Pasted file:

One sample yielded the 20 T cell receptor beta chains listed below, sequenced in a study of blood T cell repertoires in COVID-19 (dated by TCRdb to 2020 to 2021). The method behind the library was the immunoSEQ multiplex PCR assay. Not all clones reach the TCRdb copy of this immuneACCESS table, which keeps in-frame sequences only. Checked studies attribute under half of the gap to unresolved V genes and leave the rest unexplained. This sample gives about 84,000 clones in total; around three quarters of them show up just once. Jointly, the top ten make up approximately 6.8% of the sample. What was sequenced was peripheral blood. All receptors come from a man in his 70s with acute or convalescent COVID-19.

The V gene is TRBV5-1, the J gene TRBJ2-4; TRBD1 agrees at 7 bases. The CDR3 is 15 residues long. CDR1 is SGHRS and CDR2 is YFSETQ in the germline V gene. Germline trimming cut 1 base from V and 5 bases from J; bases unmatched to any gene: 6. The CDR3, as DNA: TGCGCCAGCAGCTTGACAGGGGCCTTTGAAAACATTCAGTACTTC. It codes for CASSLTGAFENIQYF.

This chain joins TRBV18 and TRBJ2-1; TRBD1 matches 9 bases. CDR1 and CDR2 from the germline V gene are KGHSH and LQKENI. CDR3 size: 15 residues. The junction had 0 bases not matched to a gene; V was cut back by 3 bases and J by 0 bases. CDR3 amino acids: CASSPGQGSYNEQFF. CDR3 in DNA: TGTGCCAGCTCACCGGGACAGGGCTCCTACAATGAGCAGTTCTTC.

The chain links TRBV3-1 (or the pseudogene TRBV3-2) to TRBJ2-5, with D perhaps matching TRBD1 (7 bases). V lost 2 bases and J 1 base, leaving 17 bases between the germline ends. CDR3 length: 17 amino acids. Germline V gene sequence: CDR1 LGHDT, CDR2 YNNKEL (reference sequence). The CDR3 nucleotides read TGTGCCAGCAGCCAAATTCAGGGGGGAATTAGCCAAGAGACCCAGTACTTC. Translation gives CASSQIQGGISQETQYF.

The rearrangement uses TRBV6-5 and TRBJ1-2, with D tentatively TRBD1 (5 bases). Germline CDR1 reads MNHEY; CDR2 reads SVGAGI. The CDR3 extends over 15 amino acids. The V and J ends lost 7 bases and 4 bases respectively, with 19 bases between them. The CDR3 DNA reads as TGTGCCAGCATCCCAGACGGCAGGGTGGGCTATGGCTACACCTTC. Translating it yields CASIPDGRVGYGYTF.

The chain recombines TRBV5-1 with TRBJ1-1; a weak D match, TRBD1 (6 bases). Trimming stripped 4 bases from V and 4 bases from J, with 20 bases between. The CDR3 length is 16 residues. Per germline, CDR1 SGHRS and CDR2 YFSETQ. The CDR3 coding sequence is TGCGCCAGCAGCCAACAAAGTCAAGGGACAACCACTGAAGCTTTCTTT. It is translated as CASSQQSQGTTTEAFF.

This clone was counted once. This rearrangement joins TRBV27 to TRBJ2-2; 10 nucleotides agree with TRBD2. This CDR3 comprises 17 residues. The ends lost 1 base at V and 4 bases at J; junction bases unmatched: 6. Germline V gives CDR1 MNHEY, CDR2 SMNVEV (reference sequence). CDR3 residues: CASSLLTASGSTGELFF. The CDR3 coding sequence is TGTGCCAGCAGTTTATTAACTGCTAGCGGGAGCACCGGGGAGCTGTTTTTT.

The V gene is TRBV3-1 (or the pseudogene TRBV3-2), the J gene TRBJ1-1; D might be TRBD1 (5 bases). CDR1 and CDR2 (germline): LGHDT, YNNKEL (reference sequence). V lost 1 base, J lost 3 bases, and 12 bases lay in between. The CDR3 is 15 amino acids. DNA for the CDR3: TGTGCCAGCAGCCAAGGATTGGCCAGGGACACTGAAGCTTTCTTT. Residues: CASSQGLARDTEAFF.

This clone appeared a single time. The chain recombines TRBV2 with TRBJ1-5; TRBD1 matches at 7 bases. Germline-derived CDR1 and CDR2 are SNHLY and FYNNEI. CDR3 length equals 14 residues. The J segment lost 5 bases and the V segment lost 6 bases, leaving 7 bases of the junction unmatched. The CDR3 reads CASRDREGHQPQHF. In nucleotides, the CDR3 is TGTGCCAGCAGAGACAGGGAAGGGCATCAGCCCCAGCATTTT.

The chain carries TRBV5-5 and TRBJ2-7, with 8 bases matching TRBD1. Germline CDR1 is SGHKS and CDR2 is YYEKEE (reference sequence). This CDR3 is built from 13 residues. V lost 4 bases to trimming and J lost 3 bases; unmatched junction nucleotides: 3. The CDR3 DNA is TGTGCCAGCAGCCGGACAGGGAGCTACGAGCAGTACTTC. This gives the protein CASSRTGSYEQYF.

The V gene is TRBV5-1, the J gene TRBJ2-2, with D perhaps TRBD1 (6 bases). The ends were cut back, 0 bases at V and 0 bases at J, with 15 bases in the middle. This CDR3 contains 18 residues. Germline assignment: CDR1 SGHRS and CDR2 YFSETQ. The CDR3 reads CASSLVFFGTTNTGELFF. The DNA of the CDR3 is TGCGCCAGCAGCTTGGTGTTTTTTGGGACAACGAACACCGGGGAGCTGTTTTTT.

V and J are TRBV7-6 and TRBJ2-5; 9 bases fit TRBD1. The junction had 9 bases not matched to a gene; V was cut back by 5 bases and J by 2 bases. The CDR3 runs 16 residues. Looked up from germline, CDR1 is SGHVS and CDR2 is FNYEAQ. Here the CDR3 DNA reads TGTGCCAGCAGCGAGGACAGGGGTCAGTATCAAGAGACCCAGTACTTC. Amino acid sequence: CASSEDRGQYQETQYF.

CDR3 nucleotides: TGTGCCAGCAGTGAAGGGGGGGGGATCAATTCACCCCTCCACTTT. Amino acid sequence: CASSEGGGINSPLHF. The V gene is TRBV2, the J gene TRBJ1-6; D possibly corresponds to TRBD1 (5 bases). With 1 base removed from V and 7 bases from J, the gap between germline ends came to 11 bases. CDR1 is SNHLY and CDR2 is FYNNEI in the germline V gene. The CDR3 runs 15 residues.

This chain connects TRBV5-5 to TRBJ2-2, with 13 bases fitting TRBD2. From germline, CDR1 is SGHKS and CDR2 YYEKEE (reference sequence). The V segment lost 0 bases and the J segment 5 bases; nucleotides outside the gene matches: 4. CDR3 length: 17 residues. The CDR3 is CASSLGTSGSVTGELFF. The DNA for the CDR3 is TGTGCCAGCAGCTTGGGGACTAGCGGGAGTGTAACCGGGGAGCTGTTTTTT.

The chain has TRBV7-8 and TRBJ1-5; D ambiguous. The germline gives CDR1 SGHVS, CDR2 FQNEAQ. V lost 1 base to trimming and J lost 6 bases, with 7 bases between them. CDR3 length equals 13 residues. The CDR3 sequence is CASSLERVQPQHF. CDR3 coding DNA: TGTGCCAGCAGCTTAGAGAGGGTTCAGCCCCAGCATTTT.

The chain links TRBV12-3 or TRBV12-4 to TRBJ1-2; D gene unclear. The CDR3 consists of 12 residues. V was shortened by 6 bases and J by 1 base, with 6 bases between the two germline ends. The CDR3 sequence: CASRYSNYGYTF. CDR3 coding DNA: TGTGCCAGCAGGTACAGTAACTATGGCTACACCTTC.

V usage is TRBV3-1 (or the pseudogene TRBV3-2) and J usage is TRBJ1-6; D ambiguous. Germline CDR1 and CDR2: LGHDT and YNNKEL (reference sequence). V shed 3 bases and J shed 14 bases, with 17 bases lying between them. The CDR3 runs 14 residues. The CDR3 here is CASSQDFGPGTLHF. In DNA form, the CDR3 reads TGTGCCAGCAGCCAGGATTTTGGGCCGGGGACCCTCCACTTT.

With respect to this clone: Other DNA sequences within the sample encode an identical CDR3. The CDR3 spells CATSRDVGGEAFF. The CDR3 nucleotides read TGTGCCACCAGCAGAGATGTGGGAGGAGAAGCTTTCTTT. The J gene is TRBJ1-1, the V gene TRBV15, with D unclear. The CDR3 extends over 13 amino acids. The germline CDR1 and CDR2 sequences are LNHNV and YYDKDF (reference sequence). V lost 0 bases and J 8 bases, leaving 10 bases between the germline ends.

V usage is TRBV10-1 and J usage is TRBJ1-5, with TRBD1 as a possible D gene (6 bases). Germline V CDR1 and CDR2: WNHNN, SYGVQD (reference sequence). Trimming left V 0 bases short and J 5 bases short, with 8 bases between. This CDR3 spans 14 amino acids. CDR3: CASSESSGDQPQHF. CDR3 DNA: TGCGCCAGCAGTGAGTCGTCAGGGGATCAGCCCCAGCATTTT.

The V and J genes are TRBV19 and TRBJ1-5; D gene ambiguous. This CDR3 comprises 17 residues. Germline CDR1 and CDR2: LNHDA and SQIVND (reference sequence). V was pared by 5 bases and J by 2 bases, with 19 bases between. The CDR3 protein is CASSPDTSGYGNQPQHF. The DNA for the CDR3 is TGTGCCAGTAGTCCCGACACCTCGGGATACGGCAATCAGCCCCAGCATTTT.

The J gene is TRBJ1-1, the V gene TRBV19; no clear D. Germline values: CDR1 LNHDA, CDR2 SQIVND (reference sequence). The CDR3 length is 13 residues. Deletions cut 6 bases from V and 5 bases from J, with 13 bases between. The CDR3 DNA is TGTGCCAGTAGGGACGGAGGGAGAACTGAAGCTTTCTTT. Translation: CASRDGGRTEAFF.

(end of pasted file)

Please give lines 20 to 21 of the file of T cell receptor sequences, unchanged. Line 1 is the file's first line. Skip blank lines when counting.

The V and J genes are TRBV19 and TRBJ1-5; D gene ambiguous. This CDR3 comprises 17 residues. Germline CDR1 and CDR2: LNHDA and SQIVND (reference sequence). V was pared by 5 bases and J by 2 bases, with 19 bases between. The CDR3 protein is CASSPDTSGYGNQPQHF. The DNA for the CDR3 is TGTGCCAGTAGTCCCGACACCTCGGGATACGGCAATCAGCCCCAGCATTTT.

The J gene is TRBJ1-1, the V gene TRBV19; no clear D. Germline values: CDR1 LNHDA, CDR2 SQIVND (reference sequence). The CDR3 length is 13 residues. Deletions cut 6 bases from V and 5 bases from J, with 13 bases between. The CDR3 DNA is TGTGCCAGTAGGGACGGAGGGAGAACTGAAGCTTTCTTT. Translation: CASRDGGRTEAFF.